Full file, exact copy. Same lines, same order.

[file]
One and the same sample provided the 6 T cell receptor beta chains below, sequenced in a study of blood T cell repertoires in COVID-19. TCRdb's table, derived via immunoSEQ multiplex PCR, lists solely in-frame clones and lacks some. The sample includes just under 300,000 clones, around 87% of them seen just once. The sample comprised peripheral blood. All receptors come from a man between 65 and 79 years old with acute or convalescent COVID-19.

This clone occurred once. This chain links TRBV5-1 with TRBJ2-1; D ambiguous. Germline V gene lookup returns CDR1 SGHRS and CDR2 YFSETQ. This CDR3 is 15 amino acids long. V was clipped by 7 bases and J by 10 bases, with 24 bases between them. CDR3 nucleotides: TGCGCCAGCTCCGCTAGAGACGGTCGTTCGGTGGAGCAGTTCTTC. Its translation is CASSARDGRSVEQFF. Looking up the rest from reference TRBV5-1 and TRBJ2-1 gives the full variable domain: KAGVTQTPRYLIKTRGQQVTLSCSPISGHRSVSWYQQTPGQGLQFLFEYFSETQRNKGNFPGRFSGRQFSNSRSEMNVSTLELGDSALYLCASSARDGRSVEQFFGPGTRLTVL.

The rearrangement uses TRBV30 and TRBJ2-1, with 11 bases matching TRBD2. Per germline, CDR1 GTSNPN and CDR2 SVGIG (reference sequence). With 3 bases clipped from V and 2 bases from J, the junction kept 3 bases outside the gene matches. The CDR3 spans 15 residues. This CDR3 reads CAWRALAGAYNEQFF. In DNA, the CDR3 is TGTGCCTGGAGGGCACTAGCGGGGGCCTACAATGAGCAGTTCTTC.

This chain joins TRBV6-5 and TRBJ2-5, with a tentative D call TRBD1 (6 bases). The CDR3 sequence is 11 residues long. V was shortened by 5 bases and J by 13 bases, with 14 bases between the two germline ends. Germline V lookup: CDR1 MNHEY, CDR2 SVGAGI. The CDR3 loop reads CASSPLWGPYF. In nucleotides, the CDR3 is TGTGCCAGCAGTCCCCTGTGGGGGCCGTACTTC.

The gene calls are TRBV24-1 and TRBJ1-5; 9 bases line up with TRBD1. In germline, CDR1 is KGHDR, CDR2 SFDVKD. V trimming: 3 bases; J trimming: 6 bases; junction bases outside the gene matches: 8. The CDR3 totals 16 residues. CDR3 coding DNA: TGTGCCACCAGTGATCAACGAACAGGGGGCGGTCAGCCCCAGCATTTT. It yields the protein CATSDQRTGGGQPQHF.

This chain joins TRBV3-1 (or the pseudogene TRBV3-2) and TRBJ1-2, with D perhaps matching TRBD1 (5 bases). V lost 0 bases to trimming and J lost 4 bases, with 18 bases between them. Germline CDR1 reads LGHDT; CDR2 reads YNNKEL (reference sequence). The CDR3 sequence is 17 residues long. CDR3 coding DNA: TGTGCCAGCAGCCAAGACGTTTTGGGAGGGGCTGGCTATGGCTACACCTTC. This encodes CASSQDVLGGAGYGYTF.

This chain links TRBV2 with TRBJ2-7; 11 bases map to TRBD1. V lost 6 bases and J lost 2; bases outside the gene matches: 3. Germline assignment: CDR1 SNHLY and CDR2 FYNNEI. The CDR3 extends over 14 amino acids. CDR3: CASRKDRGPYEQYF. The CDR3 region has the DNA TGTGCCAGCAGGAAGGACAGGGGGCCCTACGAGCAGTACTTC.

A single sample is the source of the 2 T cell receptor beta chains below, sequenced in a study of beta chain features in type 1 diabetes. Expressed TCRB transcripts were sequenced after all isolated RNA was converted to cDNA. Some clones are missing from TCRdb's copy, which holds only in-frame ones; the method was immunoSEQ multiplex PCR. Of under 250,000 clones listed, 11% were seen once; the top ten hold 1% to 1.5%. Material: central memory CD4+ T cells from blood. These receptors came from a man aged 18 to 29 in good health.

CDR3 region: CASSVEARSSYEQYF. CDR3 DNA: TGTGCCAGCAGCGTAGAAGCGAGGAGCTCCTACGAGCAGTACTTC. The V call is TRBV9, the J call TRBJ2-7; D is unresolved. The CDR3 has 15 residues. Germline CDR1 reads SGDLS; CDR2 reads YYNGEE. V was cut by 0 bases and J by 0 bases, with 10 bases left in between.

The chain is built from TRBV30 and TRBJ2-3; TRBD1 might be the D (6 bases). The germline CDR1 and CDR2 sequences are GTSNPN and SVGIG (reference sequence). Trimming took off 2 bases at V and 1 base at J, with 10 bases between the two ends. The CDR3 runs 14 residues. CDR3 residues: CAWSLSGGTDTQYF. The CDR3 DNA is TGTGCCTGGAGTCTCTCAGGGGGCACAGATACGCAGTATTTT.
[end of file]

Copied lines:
One and the same sample provided the 6 T cell receptor beta chains below, sequenced in a study of blood T cell repertoires in COVID-19. TCRdb's table, derived via immunoSEQ multiplex PCR, lists solely in-frame clones and lacks some. The sample includes just under 300,000 clones, around 87% of them seen just once. The sample comprised peripheral blood. All receptors come from a man between 65 and 79 years old with acute or convalescent COVID-19.

This clone occurred once. This chain links TRBV5-1 with TRBJ2-1; D ambiguous. Germline V gene lookup returns CDR1 SGHRS and CDR2 YFSETQ. This CDR3 is 15 amino acids long. V was clipped by 7 bases and J by 10 bases, with 24 bases between them. CDR3 nucleotides: TGCGCCAGCTCCGCTAGAGACGGTCGTTCGGTGGAGCAGTTCTTC. Its translation is CASSARDGRSVEQFF. Looking up the rest from reference TRBV5-1 and TRBJ2-1 gives the full variable domain: KAGVTQTPRYLIKTRGQQVTLSCSPISGHRSVSWYQQTPGQGLQFLFEYFSETQRNKGNFPGRFSGRQFSNSRSEMNVSTLELGDSALYLCASSARDGRSVEQFFGPGTRLTVL.

The rearrangement uses TRBV30 and TRBJ2-1, with 11 bases matching TRBD2. Per germline, CDR1 GTSNPN and CDR2 SVGIG (reference sequence). With 3 bases clipped from V and 2 bases from J, the junction kept 3 bases outside the gene matches. The CDR3 spans 15 residues. This CDR3 reads CAWRALAGAYNEQFF. In DNA, the CDR3 is TGTGCCTGGAGGGCACTAGCGGGGGCCTACAATGAGCAGTTCTTC.

This chain joins TRBV6-5 and TRBJ2-5, with a tentative D call TRBD1 (6 bases). The CDR3 sequence is 11 residues long. V was shortened by 5 bases and J by 13 bases, with 14 bases between the two germline ends. Germline V lookup: CDR1 MNHEY, CDR2 SVGAGI. The CDR3 loop reads CASSPLWGPYF. In nucleotides, the CDR3 is TGTGCCAGCAGTCCCCTGTGGGGGCCGTACTTC.

The gene calls are TRBV24-1 and TRBJ1-5; 9 bases line up with TRBD1. In germline, CDR1 is KGHDR, CDR2 SFDVKD. V trimming: 3 bases; J trimming: 6 bases; junction bases outside the gene matches: 8. The CDR3 totals 16 residues. CDR3 coding DNA: TGTGCCACCAGTGATCAACGAACAGGGGGCGGTCAGCCCCAGCATTTT. It yields the protein CATSDQRTGGGQPQHF.

This chain joins TRBV3-1 (or the pseudogene TRBV3-2) and TRBJ1-2, with D perhaps matching TRBD1 (5 bases). V lost 0 bases to trimming and J lost 4 bases, with 18 bases between them. Germline CDR1 reads LGHDT; CDR2 reads YNNKEL (reference sequence). The CDR3 sequence is 17 residues long. CDR3 coding DNA: TGTGCCAGCAGCCAAGACGTTTTGGGAGGGGCTGGCTATGGCTACACCTTC. This encodes CASSQDVLGGAGYGYTF.

This chain links TRBV2 with TRBJ2-7; 11 bases map to TRBD1. V lost 6 bases and J lost 2; bases outside the gene matches: 3. Germline assignment: CDR1 SNHLY and CDR2 FYNNEI. The CDR3 extends over 14 amino acids. CDR3: CASRKDRGPYEQYF. The CDR3 region has the DNA TGTGCCAGCAGGAAGGACAGGGGGCCCTACGAGCAGTACTTC.

A single sample is the source of the 2 T cell receptor beta chains below, sequenced in a study of beta chain features in type 1 diabetes. Expressed TCRB transcripts were sequenced after all isolated RNA was converted to cDNA. Some clones are missing from TCRdb's copy, which holds only in-frame ones; the method was immunoSEQ multiplex PCR. Of under 250,000 clones listed, 11% were seen once; the top ten hold 1% to 1.5%. Material: central memory CD4+ T cells from blood. These receptors came from a man aged 18 to 29 in good health.

CDR3 region: CASSVEARSSYEQYF. CDR3 DNA: TGTGCCAGCAGCGTAGAAGCGAGGAGCTCCTACGAGCAGTACTTC. The V call is TRBV9, the J call TRBJ2-7; D is unresolved. The CDR3 has 15 residues. Germline CDR1 reads SGDLS; CDR2 reads YYNGEE. V was cut by 0 bases and J by 0 bases, with 10 bases left in between.

The chain is built from TRBV30 and TRBJ2-3; TRBD1 might be the D (6 bases). The germline CDR1 and CDR2 sequences are GTSNPN and SVGIG (reference sequence). Trimming took off 2 bases at V and 1 base at J, with 10 bases between the two ends. The CDR3 runs 14 residues. CDR3 residues: CAWSLSGGTDTQYF. The CDR3 DNA is TGTGCCTGGAGTCTCTCAGGGGGCACAGATACGCAGTATTTT.